Mayonnaise

You can use a food processor, or a mortar and pestle, or a bowl and a wooden spoon.  Some use vegetable oil rather than olive oil for a gentler result.  I do not.  Your mayonnaise should have that bitter olive taste.  Some thin with water; I feel this should be avoided.

Confession time: I’ve had terrible, terrible luck making mayo at home. I could never seem to get the proper emulsion going, with the end result always being a broken mess. But this time I was determined. Mr. Henderson has guided me gently through his book. He’d see me through this recipe as well.

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Into my food processor went three egg yolks (one is hidden by the blade), a little dijon mustard and a pinch of salt.

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The yolks were whizzed for a little bit to get things started.

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And here’s the needed olive oil. Slowly, and I mean really slowly, I drizzled the oil into the running processor.

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Look! I’ve got the beginnings of a mayonnaise! Flush with confidence, I started adding the olive oil in greater amounts…

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… which promptly broke the mayonnaise.

I’m not going to lie, I said some things that no one should probably ever hear. Gordon Ramsey would have blushed. Sailors started signing up for lessons.

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But I refused to be beaten. Mostly because I’d really planned on posting this week. That and we were out of olive oil.  To quote Tim Gunn, I needed to “make it work”.  Grabbing three more egg yolks, another emulsion was started via my arm, a whisk and a metal bowl.  Over the next ten minutes, about half of the broken mayo was added to the bowl, which resulted in a slightly-and I mean slightly-thick sauce.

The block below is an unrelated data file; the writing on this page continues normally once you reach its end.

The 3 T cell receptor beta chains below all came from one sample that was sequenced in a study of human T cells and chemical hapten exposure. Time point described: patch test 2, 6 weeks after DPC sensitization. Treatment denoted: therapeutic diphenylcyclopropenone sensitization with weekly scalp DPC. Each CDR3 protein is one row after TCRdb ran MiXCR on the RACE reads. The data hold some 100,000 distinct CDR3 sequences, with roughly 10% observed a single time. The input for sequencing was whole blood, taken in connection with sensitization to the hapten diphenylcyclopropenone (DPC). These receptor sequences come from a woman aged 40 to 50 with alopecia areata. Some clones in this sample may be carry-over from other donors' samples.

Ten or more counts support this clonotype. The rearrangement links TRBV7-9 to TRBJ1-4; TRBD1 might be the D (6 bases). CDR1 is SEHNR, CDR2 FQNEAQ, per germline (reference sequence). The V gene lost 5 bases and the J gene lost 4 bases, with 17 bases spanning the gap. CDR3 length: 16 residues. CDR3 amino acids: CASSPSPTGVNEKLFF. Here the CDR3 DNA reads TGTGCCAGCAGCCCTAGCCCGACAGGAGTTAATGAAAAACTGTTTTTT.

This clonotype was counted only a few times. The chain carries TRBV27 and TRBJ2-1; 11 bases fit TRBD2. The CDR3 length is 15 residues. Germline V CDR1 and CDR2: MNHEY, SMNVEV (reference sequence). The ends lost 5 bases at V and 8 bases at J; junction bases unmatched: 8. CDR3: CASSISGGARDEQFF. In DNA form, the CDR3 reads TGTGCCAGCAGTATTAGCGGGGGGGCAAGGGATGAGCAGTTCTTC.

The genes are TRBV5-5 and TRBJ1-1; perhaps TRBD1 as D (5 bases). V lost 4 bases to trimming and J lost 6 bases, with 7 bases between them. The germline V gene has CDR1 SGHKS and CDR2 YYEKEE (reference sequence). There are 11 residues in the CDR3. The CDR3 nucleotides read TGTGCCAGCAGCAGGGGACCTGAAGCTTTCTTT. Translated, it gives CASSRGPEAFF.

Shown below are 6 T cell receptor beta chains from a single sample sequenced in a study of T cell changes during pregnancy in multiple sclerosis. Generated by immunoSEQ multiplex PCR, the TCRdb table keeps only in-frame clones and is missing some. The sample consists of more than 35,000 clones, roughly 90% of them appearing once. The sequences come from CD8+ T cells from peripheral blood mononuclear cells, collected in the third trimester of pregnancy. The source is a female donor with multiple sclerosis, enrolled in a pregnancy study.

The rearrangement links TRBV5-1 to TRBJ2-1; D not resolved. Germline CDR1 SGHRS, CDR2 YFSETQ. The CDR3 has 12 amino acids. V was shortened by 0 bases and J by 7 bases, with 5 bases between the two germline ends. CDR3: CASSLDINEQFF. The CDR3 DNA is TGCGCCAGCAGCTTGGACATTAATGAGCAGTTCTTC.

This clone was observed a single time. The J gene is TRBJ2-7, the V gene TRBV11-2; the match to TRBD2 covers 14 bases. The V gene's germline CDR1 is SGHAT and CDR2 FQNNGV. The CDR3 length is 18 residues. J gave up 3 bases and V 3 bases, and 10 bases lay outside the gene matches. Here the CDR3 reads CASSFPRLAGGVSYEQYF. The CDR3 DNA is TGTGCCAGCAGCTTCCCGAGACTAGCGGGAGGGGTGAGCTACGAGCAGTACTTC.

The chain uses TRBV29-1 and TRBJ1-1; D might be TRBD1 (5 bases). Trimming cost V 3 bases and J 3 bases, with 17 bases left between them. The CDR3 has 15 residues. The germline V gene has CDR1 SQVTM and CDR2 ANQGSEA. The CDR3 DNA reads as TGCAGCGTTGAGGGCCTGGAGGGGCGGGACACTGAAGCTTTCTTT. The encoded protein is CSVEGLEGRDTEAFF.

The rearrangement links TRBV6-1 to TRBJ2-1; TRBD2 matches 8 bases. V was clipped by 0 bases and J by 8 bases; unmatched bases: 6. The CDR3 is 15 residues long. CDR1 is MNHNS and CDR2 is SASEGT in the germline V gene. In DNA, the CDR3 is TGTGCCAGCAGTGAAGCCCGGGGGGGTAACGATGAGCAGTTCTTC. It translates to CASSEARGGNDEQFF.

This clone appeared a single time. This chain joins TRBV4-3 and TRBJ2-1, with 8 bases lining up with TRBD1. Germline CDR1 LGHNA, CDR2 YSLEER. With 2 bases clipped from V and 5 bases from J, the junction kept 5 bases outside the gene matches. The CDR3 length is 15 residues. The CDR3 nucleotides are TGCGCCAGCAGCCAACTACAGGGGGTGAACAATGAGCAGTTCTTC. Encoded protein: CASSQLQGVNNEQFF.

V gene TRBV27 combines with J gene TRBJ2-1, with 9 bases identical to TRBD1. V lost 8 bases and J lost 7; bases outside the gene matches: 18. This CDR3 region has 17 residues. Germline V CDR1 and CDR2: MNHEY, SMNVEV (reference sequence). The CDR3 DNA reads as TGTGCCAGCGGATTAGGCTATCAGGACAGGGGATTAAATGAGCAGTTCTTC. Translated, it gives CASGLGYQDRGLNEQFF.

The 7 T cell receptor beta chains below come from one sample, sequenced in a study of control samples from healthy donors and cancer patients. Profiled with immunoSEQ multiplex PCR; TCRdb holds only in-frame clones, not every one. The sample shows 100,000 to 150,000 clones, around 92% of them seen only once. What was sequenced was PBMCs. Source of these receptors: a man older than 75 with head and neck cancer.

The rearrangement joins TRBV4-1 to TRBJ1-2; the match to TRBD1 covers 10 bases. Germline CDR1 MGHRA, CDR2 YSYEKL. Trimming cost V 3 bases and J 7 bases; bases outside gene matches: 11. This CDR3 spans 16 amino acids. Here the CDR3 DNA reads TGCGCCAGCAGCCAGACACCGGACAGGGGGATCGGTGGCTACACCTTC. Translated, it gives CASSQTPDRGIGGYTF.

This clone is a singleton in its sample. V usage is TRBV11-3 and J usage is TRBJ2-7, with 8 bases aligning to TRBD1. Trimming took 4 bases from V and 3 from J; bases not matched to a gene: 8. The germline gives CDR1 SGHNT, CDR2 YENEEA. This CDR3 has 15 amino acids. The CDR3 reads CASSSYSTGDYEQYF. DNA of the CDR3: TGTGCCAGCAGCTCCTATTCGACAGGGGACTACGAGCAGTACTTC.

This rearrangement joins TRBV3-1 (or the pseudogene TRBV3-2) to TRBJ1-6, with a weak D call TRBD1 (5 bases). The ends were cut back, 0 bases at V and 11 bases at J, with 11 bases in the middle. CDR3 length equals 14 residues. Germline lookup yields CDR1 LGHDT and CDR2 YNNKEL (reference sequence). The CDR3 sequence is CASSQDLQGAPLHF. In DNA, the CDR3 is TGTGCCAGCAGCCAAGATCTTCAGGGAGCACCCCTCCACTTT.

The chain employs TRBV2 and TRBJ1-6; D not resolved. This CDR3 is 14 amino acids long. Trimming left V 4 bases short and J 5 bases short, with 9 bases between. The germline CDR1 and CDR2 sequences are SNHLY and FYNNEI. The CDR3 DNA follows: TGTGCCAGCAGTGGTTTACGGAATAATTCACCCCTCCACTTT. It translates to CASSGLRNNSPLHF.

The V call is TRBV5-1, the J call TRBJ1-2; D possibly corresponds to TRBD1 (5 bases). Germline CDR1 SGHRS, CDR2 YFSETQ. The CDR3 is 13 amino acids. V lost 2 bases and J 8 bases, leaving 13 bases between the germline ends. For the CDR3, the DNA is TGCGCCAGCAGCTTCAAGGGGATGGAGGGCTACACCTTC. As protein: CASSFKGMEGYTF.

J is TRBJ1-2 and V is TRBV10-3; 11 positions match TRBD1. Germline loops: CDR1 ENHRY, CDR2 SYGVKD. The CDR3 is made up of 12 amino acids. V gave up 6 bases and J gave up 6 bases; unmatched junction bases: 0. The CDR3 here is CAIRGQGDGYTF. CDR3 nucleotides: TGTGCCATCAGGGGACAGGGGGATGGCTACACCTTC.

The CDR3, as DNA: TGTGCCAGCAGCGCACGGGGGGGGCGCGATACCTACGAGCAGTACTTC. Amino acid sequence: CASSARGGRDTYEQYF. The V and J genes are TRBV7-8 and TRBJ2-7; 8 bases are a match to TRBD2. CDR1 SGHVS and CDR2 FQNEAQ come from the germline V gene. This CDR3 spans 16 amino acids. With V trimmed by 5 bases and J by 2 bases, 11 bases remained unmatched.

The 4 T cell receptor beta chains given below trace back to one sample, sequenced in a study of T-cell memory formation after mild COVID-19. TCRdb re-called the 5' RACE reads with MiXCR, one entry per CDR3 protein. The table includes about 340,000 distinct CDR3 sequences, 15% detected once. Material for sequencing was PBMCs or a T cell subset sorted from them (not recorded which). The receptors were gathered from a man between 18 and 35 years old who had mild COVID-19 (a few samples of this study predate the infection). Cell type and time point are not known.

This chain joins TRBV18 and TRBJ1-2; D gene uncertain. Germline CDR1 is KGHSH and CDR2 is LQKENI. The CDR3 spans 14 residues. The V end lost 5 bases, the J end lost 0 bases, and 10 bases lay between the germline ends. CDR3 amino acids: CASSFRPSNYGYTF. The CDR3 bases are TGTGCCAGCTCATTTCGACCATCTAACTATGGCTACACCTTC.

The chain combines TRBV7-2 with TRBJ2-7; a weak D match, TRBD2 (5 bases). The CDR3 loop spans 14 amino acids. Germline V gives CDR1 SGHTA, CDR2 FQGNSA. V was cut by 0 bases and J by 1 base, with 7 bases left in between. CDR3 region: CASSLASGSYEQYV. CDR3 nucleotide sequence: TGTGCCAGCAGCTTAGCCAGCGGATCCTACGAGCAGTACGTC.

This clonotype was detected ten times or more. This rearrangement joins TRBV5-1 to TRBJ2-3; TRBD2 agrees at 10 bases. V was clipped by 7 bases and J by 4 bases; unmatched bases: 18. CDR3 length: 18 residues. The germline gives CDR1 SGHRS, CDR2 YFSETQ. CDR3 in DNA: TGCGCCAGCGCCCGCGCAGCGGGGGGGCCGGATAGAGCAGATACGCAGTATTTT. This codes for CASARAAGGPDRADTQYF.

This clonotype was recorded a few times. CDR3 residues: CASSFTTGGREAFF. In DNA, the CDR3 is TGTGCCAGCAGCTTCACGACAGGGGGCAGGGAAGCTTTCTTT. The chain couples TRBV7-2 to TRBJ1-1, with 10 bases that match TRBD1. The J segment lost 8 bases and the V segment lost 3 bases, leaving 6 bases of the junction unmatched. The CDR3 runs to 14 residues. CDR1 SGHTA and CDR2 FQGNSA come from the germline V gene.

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The leftover broken mayo was evacuated from the food processor, and the new cohesive mayo went in. Scared to screw up yet again, I slowly  combined the two until finally…

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… I HAD MAYO!

It was perfectly thick–extra rich with a great mouth feel. The bite of olive oil was a little jarring at first and yet, it grew on me quickly.

The best part? I’ve overcome my mayonnaise gremlins. What a grand feeling that is to say the least.

One down, forty six to go.

Items of interest from around the ‘net

Over at the always great Belm Blog, David runs into the same issues I did when making Brawn.  I’ve got full faith that he’ll enjoy pan fried head cheese soon.

An interesting piece over at GOOD, Your “Nitrite-Free” Meats Are Full of Nitrites.

Chris DeNoia from Momofuku at Home found this great TED talk by Christien Meindertsma, author of “Pig 05049″. It’s all about the astonishing afterlife of the ordinary pig, parts of which make their way into at least 185 non-pork products, from bullets to artificial hearts.

There’s a new offal website out there.

KLG shot me a link about taboo pork.

Finally, the always awesome Andrew Zimmern has answered a whole boat-load of questions.  He even answered mine!

Can’t wait to get home and writing.  Talk at you in a bit!

Baked Celeriac And Eggs, take two

A wintery lunch that is not dark brown and meaty.

The last time I attempted to tackle this recipe it ended in disaster.  This time I’d like to think that the end results were much better, but the pictures came out terribly in my opinion. I just can’t win with celeriac.